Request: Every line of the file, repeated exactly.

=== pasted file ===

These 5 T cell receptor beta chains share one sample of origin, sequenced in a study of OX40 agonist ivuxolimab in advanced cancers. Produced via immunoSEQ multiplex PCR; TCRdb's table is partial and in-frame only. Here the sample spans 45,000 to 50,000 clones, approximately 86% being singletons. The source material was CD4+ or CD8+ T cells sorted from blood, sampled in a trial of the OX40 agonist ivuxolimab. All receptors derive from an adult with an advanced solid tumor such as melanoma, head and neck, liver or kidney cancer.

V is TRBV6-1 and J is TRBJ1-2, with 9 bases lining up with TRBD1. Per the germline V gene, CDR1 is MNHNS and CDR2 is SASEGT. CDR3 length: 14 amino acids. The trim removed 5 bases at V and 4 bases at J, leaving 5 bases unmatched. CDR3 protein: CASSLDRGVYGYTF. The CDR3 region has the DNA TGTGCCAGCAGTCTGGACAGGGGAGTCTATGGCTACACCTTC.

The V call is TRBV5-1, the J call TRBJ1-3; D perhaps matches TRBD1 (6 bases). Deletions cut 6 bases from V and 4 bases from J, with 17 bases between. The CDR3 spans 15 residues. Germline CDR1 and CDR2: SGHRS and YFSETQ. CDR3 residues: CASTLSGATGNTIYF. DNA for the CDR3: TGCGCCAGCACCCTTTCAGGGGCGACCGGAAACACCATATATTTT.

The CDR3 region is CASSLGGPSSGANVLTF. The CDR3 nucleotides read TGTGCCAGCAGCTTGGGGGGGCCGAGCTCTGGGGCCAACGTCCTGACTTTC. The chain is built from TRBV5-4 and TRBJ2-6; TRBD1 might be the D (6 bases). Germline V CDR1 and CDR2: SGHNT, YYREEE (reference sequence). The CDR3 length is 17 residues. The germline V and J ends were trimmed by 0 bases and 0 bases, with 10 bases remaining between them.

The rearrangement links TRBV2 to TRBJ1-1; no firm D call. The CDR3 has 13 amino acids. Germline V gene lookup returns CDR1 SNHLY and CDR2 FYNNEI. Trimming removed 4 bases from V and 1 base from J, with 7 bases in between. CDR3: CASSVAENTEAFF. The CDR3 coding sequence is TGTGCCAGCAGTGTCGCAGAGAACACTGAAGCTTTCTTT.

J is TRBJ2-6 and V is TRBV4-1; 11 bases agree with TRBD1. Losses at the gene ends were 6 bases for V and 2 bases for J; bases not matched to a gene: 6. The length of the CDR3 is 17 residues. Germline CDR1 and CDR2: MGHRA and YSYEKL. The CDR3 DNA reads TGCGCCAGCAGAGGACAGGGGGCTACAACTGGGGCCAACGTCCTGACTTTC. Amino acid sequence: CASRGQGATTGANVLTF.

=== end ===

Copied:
These 5 T cell receptor beta chains share one sample of origin, sequenced in a study of OX40 agonist ivuxolimab in advanced cancers. Produced via immunoSEQ multiplex PCR; TCRdb's table is partial and in-frame only. Here the sample spans 45,000 to 50,000 clones, approximately 86% being singletons. The source material was CD4+ or CD8+ T cells sorted from blood, sampled in a trial of the OX40 agonist ivuxolimab. All receptors derive from an adult with an advanced solid tumor such as melanoma, head and neck, liver or kidney cancer.

V is TRBV6-1 and J is TRBJ1-2, with 9 bases lining up with TRBD1. Per the germline V gene, CDR1 is MNHNS and CDR2 is SASEGT. CDR3 length: 14 amino acids. The trim removed 5 bases at V and 4 bases at J, leaving 5 bases unmatched. CDR3 protein: CASSLDRGVYGYTF. The CDR3 region has the DNA TGTGCCAGCAGTCTGGACAGGGGAGTCTATGGCTACACCTTC.

The V call is TRBV5-1, the J call TRBJ1-3; D perhaps matches TRBD1 (6 bases). Deletions cut 6 bases from V and 4 bases from J, with 17 bases between. The CDR3 spans 15 residues. Germline CDR1 and CDR2: SGHRS and YFSETQ. CDR3 residues: CASTLSGATGNTIYF. DNA for the CDR3: TGCGCCAGCACCCTTTCAGGGGCGACCGGAAACACCATATATTTT.

The CDR3 region is CASSLGGPSSGANVLTF. The CDR3 nucleotides read TGTGCCAGCAGCTTGGGGGGGCCGAGCTCTGGGGCCAACGTCCTGACTTTC. The chain is built from TRBV5-4 and TRBJ2-6; TRBD1 might be the D (6 bases). Germline V CDR1 and CDR2: SGHNT, YYREEE (reference sequence). The CDR3 length is 17 residues. The germline V and J ends were trimmed by 0 bases and 0 bases, with 10 bases remaining between them.

The rearrangement links TRBV2 to TRBJ1-1; no firm D call. The CDR3 has 13 amino acids. Germline V gene lookup returns CDR1 SNHLY and CDR2 FYNNEI. Trimming removed 4 bases from V and 1 base from J, with 7 bases in between. CDR3: CASSVAENTEAFF. The CDR3 coding sequence is TGTGCCAGCAGTGTCGCAGAGAACACTGAAGCTTTCTTT.

J is TRBJ2-6 and V is TRBV4-1; 11 bases agree with TRBD1. Losses at the gene ends were 6 bases for V and 2 bases for J; bases not matched to a gene: 6. The length of the CDR3 is 17 residues. Germline CDR1 and CDR2: MGHRA and YSYEKL. The CDR3 DNA reads TGCGCCAGCAGAGGACAGGGGGCTACAACTGGGGCCAACGTCCTGACTTTC. Amino acid sequence: CASRGQGATTGANVLTF.